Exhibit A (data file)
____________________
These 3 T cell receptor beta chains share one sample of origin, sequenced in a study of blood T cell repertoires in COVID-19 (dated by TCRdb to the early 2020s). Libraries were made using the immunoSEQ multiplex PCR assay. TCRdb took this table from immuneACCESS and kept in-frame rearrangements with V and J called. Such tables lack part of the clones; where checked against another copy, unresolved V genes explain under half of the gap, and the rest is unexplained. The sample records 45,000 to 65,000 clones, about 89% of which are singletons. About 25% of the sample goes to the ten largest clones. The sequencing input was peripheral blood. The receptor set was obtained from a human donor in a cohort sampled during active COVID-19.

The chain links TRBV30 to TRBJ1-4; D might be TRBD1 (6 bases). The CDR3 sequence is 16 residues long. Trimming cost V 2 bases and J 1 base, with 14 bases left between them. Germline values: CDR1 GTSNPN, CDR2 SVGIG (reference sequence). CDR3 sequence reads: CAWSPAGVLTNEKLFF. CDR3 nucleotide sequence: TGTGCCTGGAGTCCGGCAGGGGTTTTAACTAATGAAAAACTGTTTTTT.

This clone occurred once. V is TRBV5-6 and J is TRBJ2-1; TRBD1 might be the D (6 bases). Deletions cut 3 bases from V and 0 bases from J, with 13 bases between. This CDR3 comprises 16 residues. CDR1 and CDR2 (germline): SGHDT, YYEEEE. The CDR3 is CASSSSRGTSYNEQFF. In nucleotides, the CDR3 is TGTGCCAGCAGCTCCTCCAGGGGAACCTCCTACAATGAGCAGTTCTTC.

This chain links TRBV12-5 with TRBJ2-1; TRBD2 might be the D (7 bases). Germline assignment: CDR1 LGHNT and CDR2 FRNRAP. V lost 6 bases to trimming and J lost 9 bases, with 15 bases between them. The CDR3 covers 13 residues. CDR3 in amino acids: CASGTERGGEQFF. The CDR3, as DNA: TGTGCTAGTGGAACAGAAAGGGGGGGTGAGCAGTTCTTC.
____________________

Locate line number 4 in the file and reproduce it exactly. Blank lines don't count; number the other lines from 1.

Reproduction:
This chain links TRBV12-5 with TRBJ2-1; TRBD2 might be the D (7 bases). Germline assignment: CDR1 LGHNT and CDR2 FRNRAP. V lost 6 bases to trimming and J lost 9 bases, with 15 bases between them. The CDR3 covers 13 residues. CDR3 in amino acids: CASGTERGGEQFF. The CDR3, as DNA: TGTGCTAGTGGAACAGAAAGGGGGGGTGAGCAGTTCTTC.